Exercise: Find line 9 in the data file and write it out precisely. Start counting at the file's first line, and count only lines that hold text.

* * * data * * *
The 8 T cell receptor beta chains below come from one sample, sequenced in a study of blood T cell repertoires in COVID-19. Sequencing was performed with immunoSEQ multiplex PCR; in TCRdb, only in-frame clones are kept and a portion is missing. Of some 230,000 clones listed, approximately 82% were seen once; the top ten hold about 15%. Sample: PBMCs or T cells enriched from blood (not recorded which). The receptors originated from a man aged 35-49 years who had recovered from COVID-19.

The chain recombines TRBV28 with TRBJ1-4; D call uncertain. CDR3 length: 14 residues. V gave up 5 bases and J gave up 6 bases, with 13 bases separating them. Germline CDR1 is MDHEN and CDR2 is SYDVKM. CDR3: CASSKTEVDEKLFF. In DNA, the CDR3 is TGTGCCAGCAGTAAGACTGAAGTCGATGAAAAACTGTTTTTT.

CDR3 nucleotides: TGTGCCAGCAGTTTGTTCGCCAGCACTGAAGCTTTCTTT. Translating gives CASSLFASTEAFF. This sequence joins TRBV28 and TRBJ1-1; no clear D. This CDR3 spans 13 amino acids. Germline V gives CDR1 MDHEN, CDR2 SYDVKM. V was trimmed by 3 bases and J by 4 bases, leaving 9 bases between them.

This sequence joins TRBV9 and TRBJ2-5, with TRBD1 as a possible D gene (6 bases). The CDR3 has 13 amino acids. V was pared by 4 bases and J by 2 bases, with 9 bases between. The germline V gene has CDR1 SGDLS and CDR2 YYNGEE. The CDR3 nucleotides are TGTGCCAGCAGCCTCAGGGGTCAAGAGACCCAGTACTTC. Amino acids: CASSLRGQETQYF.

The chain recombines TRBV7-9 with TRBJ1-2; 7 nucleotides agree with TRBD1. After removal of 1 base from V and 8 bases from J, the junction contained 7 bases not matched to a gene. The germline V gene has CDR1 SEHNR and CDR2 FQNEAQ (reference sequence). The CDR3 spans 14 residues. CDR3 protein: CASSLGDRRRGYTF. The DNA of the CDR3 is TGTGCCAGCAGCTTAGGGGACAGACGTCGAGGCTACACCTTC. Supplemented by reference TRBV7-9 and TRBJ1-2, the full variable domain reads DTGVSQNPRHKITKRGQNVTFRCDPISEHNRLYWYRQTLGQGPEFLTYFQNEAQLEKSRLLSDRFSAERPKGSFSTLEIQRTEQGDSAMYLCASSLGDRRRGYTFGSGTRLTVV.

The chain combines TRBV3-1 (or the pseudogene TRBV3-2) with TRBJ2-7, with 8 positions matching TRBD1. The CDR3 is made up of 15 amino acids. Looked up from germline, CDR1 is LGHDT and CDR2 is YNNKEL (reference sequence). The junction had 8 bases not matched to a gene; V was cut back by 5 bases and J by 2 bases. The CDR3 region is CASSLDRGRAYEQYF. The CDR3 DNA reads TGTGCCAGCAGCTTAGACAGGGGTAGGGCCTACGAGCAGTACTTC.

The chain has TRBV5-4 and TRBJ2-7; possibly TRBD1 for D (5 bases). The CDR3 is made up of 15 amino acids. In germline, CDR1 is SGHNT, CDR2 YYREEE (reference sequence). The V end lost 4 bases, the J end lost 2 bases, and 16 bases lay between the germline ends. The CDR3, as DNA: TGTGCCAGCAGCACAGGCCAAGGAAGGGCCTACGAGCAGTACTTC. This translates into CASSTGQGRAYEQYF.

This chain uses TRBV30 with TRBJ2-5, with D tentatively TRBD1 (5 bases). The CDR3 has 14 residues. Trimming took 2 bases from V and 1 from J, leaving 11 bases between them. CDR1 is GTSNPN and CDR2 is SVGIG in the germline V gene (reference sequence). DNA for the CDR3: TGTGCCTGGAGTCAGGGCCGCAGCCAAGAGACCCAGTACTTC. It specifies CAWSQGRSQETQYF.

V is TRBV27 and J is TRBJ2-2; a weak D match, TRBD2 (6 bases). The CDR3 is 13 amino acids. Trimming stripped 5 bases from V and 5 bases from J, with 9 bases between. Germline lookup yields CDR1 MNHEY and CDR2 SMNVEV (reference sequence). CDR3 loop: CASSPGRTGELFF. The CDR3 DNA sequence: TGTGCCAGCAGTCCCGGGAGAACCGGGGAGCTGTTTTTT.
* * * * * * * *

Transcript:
V is TRBV27 and J is TRBJ2-2; a weak D match, TRBD2 (6 bases). The CDR3 is 13 amino acids. Trimming stripped 5 bases from V and 5 bases from J, with 9 bases between. Germline lookup yields CDR1 MNHEY and CDR2 SMNVEV (reference sequence). CDR3 loop: CASSPGRTGELFF. The CDR3 DNA sequence: TGTGCCAGCAGTCCCGGGAGAACCGGGGAGCTGTTTTTT.